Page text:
RE: Removing spaces form a Message

The output got mangled somewhere between copying and posting, it shouldn't have those additional lines.

Measurement is not management.

RE: Removing spaces form a Message

Hi Glenn9999,
Before I wrote the piece of code I posted above, I tried it first to solve with UNSTRING but I used probably DELIMITED BY SPACE instead of DELIMITED BY ALL SPACES and so I got in end effect what I don't  expected - a space in some table elements.
smile
But the disadvantage with using STRING and UNSTRING is, that you need to know maximal possible number of words in the string.
 

RE: Removing spaces form a Message

anirbanc

this subject has been dealt with numerous times in this forum.  If you do a Search (see tab at top of this message thread, right next to Forum) for UNSTRING you will find many useful threads dealing with this topic.

mikrom

Quote (mikrom):

the disadvantage with using STRING and UNSTRING is, that you need to know maximal possible number of words in the string.

I disagree.  You only need to know the maximum length of any input string you wish to handle.  You can do it with 3 areas (input, temporary holding, output) where the temp and output areas are at least as large as the input field.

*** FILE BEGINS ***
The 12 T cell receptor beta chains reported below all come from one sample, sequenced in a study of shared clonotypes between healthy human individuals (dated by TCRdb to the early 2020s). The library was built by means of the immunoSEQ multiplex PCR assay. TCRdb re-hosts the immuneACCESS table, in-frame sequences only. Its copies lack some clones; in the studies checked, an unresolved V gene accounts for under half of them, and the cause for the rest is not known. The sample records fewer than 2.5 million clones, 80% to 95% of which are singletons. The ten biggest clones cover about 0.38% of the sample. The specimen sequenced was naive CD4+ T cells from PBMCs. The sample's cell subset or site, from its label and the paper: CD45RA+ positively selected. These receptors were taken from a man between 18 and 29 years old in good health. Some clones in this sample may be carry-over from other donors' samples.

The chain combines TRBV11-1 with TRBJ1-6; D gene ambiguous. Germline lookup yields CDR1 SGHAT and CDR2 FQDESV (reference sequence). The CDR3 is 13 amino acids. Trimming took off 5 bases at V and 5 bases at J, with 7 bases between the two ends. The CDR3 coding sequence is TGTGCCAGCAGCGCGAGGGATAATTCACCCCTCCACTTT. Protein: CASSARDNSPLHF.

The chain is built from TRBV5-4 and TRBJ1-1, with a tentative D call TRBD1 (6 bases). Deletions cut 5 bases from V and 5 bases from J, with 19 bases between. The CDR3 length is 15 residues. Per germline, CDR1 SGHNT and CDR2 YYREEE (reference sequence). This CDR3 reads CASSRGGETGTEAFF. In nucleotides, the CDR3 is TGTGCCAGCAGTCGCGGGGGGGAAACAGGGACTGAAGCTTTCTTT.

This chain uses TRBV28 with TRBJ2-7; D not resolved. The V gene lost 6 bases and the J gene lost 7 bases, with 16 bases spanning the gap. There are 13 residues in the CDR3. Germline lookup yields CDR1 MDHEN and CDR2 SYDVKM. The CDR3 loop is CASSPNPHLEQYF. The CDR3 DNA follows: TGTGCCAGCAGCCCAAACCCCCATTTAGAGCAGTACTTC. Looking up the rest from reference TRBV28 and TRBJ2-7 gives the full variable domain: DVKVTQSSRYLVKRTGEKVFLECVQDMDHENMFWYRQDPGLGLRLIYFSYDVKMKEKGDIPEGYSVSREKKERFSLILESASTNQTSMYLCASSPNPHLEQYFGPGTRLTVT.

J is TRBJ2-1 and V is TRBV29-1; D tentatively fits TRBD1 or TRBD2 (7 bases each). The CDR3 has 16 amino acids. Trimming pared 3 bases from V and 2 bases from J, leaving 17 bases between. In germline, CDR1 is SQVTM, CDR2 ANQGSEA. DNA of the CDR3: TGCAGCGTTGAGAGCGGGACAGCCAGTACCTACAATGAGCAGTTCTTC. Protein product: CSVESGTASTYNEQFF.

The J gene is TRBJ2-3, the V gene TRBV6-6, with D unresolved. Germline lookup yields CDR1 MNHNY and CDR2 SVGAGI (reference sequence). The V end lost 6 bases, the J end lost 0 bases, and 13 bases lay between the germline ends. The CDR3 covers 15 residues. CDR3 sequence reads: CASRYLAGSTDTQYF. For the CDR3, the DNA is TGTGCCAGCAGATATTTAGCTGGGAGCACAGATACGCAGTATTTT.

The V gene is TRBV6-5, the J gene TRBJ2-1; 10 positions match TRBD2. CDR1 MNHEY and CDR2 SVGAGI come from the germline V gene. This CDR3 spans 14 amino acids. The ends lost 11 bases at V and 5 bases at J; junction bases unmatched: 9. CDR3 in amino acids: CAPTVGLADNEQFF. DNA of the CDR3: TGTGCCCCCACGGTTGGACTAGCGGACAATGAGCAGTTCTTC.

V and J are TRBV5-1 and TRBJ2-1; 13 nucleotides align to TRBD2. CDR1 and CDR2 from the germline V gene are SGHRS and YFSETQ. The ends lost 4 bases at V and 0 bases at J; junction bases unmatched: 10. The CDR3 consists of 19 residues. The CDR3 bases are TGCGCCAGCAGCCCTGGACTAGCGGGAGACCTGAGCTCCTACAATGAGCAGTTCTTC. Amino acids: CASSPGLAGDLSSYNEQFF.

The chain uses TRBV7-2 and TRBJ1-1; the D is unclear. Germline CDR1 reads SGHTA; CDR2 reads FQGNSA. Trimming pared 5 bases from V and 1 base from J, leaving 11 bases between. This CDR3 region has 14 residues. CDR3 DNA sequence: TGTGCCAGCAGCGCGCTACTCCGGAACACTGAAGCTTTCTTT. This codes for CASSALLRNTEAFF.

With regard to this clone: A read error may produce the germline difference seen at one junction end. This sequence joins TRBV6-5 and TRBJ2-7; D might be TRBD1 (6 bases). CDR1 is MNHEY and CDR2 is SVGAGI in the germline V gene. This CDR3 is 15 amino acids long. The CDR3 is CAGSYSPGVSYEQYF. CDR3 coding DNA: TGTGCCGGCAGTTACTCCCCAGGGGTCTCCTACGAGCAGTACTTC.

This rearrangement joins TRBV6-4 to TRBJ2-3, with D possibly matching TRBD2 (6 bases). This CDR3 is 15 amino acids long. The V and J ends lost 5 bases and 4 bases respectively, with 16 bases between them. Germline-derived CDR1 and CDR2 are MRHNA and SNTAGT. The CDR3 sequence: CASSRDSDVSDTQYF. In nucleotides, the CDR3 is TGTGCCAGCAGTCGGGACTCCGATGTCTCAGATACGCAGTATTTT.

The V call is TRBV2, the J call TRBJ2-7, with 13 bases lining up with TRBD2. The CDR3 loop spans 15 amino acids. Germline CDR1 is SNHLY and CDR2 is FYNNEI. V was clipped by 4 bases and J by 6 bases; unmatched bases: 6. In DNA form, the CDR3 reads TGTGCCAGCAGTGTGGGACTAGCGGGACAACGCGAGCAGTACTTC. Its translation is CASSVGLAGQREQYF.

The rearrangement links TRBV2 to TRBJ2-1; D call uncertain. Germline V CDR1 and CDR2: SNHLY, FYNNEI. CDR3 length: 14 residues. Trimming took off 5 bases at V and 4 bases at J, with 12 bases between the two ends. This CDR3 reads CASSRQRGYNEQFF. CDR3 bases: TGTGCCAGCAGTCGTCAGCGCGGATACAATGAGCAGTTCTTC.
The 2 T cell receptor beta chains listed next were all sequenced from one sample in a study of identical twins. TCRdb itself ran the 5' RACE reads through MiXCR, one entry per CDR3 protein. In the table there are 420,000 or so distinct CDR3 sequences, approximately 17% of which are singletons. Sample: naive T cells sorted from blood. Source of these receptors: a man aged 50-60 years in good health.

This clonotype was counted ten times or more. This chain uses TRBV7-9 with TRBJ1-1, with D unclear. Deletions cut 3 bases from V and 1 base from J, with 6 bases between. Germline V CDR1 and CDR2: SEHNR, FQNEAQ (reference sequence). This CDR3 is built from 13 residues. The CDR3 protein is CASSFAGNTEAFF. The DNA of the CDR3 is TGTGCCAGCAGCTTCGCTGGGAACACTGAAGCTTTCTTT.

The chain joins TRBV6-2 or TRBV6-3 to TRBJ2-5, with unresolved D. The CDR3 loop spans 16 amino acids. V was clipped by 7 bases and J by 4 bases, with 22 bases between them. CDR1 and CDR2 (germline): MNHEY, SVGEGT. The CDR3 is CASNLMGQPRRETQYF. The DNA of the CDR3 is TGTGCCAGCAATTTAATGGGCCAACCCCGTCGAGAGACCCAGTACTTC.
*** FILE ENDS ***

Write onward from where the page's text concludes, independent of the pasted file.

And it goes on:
CODE

           MOVE SPACES                 TO OUTDATA
           MOVE 1                      TO POS-OUT
           MOVE 1                      TO POS-IN
           PERFORM WITH TEST AFTER
               UNTIL POS-IN  >= LENGTH OF INDATA
               OR    POS-OUT >= LENGTH OF OUTDATA
               OR    TEMP (1:LEN) = SPACES
                   UNSTRING INDATA     DELIMITED BY ALL SPACES
                                                 OR ALL TAB-CHAR
                                                 OR ALL LINE-FEED
                                                 OR ALL FORM-FEED
                       INTO TEMP       DELIMITER IN DLM
                                       COUNT     IN LEN
                                       POINTER   POS-IN
                   END-UNSTRING
                   IF  LEN > ZERO
                       IF  POS-OUT + LEN + 1 >= LENGTH OF OUTDATA